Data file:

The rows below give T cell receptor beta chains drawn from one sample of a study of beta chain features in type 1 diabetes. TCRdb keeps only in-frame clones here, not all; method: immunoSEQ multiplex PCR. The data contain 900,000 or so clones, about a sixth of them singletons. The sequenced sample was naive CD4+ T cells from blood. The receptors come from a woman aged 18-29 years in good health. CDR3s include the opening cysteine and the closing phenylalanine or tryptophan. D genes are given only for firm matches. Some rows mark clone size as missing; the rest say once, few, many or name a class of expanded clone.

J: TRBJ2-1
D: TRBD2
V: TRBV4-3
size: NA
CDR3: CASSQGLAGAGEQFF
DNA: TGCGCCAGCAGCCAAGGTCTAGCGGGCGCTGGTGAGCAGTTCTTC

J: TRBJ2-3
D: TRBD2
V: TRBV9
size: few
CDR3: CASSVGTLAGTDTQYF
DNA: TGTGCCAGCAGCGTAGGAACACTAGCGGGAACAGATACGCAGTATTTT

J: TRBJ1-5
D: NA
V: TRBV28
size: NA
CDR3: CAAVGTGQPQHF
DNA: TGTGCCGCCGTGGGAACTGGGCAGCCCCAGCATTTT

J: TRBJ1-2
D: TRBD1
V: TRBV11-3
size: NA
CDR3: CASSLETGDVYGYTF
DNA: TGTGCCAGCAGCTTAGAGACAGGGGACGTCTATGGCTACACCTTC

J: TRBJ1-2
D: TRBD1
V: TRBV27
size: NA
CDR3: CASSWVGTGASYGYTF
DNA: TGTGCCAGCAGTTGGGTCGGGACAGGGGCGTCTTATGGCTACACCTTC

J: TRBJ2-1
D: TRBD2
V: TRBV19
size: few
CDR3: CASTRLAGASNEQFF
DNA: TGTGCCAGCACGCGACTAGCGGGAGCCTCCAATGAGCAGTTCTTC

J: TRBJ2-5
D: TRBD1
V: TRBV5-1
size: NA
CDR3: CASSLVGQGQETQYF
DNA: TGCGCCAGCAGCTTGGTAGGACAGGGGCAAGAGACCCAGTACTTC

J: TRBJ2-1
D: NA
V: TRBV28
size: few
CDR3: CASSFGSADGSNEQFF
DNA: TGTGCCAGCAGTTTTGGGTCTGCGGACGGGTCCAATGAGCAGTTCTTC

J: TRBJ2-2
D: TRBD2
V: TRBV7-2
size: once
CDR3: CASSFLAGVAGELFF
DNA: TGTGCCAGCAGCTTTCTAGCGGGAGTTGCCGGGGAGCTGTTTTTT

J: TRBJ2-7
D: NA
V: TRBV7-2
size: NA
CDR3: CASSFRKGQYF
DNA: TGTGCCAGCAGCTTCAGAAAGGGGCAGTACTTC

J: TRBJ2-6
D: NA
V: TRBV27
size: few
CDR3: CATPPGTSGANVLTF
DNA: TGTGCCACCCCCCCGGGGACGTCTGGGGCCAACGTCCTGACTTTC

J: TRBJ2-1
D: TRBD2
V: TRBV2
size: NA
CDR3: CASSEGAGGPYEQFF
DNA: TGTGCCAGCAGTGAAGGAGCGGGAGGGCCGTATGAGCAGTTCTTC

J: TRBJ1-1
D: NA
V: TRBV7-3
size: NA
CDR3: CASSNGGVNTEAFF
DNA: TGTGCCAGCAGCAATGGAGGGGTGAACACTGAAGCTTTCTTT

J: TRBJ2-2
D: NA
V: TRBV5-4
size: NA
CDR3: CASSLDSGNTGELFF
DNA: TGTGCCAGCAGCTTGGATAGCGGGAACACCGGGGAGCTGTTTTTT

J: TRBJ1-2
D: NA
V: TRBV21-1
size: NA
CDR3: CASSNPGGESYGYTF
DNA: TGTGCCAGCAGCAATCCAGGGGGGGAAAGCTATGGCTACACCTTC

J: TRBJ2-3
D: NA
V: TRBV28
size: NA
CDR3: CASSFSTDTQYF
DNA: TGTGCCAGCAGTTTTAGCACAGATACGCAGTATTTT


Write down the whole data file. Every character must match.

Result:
The rows below give T cell receptor beta chains drawn from one sample of a study of beta chain features in type 1 diabetes. TCRdb keeps only in-frame clones here, not all; method: immunoSEQ multiplex PCR. The data contain 900,000 or so clones, about a sixth of them singletons. The sequenced sample was naive CD4+ T cells from blood. The receptors come from a woman aged 18-29 years in good health. CDR3s include the opening cysteine and the closing phenylalanine or tryptophan. D genes are given only for firm matches. Some rows mark clone size as missing; the rest say once, few, many or name a class of expanded clone.

J: TRBJ2-1
D: TRBD2
V: TRBV4-3
size: NA
CDR3: CASSQGLAGAGEQFF
DNA: TGCGCCAGCAGCCAAGGTCTAGCGGGCGCTGGTGAGCAGTTCTTC

J: TRBJ2-3
D: TRBD2
V: TRBV9
size: few
CDR3: CASSVGTLAGTDTQYF
DNA: TGTGCCAGCAGCGTAGGAACACTAGCGGGAACAGATACGCAGTATTTT

J: TRBJ1-5
D: NA
V: TRBV28
size: NA
CDR3: CAAVGTGQPQHF
DNA: TGTGCCGCCGTGGGAACTGGGCAGCCCCAGCATTTT

J: TRBJ1-2
D: TRBD1
V: TRBV11-3
size: NA
CDR3: CASSLETGDVYGYTF
DNA: TGTGCCAGCAGCTTAGAGACAGGGGACGTCTATGGCTACACCTTC

J: TRBJ1-2
D: TRBD1
V: TRBV27
size: NA
CDR3: CASSWVGTGASYGYTF
DNA: TGTGCCAGCAGTTGGGTCGGGACAGGGGCGTCTTATGGCTACACCTTC

J: TRBJ2-1
D: TRBD2
V: TRBV19
size: few
CDR3: CASTRLAGASNEQFF
DNA: TGTGCCAGCACGCGACTAGCGGGAGCCTCCAATGAGCAGTTCTTC

J: TRBJ2-5
D: TRBD1
V: TRBV5-1
size: NA
CDR3: CASSLVGQGQETQYF
DNA: TGCGCCAGCAGCTTGGTAGGACAGGGGCAAGAGACCCAGTACTTC

J: TRBJ2-1
D: NA
V: TRBV28
size: few
CDR3: CASSFGSADGSNEQFF
DNA: TGTGCCAGCAGTTTTGGGTCTGCGGACGGGTCCAATGAGCAGTTCTTC

J: TRBJ2-2
D: TRBD2
V: TRBV7-2
size: once
CDR3: CASSFLAGVAGELFF
DNA: TGTGCCAGCAGCTTTCTAGCGGGAGTTGCCGGGGAGCTGTTTTTT

J: TRBJ2-7
D: NA
V: TRBV7-2
size: NA
CDR3: CASSFRKGQYF
DNA: TGTGCCAGCAGCTTCAGAAAGGGGCAGTACTTC

J: TRBJ2-6
D: NA
V: TRBV27
size: few
CDR3: CATPPGTSGANVLTF
DNA: TGTGCCACCCCCCCGGGGACGTCTGGGGCCAACGTCCTGACTTTC

J: TRBJ2-1
D: TRBD2
V: TRBV2
size: NA
CDR3: CASSEGAGGPYEQFF
DNA: TGTGCCAGCAGTGAAGGAGCGGGAGGGCCGTATGAGCAGTTCTTC

J: TRBJ1-1
D: NA
V: TRBV7-3
size: NA
CDR3: CASSNGGVNTEAFF
DNA: TGTGCCAGCAGCAATGGAGGGGTGAACACTGAAGCTTTCTTT

J: TRBJ2-2
D: NA
V: TRBV5-4
size: NA
CDR3: CASSLDSGNTGELFF
DNA: TGTGCCAGCAGCTTGGATAGCGGGAACACCGGGGAGCTGTTTTTT

J: TRBJ1-2
D: NA
V: TRBV21-1
size: NA
CDR3: CASSNPGGESYGYTF
DNA: TGTGCCAGCAGCAATCCAGGGGGGGAAAGCTATGGCTACACCTTC

J: TRBJ2-3
D: NA
V: TRBV28
size: NA
CDR3: CASSFSTDTQYF
DNA: TGTGCCAGCAGTTTTAGCACAGATACGCAGTATTTT